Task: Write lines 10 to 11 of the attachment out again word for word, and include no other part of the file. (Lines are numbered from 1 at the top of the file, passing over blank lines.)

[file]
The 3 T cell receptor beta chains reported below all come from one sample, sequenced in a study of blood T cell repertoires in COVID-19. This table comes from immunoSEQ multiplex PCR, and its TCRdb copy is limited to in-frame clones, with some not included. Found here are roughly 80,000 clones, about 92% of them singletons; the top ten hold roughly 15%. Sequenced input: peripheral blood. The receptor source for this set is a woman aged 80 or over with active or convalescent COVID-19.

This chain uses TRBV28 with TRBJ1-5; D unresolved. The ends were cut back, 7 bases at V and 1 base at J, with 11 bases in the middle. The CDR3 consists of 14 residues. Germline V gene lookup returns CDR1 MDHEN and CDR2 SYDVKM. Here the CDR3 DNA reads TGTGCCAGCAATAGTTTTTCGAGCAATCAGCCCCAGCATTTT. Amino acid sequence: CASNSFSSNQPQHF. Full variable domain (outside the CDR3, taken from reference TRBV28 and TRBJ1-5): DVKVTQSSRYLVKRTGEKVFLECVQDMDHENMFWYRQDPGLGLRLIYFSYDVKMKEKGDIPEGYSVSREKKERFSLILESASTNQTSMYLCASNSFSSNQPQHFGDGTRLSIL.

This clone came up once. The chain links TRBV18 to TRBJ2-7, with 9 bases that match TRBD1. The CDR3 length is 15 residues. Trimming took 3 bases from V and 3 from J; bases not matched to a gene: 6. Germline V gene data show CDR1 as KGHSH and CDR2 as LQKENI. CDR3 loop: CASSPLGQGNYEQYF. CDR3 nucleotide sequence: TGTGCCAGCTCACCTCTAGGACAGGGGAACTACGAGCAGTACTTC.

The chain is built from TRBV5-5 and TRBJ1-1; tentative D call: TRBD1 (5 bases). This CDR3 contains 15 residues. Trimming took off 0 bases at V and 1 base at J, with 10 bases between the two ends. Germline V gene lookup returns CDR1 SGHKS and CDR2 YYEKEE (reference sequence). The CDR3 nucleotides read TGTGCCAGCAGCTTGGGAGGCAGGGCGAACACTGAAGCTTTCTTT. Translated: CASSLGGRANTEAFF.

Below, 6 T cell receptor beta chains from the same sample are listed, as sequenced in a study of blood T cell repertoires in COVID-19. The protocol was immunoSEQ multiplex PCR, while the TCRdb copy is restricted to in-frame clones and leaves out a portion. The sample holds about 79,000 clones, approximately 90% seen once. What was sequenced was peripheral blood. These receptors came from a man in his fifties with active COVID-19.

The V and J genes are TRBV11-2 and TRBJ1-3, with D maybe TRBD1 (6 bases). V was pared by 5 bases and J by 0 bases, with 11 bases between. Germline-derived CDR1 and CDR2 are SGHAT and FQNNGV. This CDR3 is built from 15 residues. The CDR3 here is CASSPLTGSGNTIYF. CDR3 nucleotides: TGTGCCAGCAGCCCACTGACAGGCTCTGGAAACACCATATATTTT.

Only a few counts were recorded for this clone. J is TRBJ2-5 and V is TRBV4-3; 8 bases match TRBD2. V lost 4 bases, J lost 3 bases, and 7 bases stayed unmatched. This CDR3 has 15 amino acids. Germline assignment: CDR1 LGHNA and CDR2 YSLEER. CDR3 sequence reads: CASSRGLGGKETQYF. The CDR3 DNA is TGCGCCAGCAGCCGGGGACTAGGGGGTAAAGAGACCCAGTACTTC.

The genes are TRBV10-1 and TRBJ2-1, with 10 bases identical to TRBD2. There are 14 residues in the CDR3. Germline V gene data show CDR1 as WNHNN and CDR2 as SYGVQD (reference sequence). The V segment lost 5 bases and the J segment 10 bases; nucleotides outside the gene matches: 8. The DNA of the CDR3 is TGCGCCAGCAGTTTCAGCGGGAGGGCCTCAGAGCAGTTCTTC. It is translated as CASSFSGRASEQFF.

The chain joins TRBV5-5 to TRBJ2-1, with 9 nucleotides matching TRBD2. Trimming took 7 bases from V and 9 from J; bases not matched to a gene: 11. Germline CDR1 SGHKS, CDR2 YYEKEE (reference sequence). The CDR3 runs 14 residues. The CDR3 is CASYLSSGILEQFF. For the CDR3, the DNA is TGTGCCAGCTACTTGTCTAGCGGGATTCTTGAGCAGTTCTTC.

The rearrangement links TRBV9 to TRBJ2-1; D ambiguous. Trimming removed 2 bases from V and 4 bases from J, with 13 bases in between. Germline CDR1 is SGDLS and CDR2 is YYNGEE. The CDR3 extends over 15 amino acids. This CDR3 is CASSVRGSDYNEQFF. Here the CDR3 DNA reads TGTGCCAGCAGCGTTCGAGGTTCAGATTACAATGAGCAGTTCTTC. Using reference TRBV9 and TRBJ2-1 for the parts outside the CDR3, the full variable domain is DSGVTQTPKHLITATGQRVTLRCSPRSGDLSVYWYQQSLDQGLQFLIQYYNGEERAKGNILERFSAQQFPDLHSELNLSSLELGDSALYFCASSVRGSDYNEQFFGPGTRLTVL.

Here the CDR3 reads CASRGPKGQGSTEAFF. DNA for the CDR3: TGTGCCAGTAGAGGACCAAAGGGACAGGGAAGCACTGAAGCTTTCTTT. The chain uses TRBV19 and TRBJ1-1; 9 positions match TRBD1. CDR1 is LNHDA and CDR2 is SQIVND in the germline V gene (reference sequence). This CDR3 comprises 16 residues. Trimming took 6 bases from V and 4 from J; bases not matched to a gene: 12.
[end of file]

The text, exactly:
The rearrangement links TRBV9 to TRBJ2-1; D ambiguous. Trimming removed 2 bases from V and 4 bases from J, with 13 bases in between. Germline CDR1 is SGDLS and CDR2 is YYNGEE. The CDR3 extends over 15 amino acids. This CDR3 is CASSVRGSDYNEQFF. Here the CDR3 DNA reads TGTGCCAGCAGCGTTCGAGGTTCAGATTACAATGAGCAGTTCTTC. Using reference TRBV9 and TRBJ2-1 for the parts outside the CDR3, the full variable domain is DSGVTQTPKHLITATGQRVTLRCSPRSGDLSVYWYQQSLDQGLQFLIQYYNGEERAKGNILERFSAQQFPDLHSELNLSSLELGDSALYFCASSVRGSDYNEQFFGPGTRLTVL.

Here the CDR3 reads CASRGPKGQGSTEAFF. DNA for the CDR3: TGTGCCAGTAGAGGACCAAAGGGACAGGGAAGCACTGAAGCTTTCTTT. The chain uses TRBV19 and TRBJ1-1; 9 positions match TRBD1. CDR1 is LNHDA and CDR2 is SQIVND in the germline V gene (reference sequence). This CDR3 comprises 16 residues. Trimming took 6 bases from V and 4 from J; bases not matched to a gene: 12.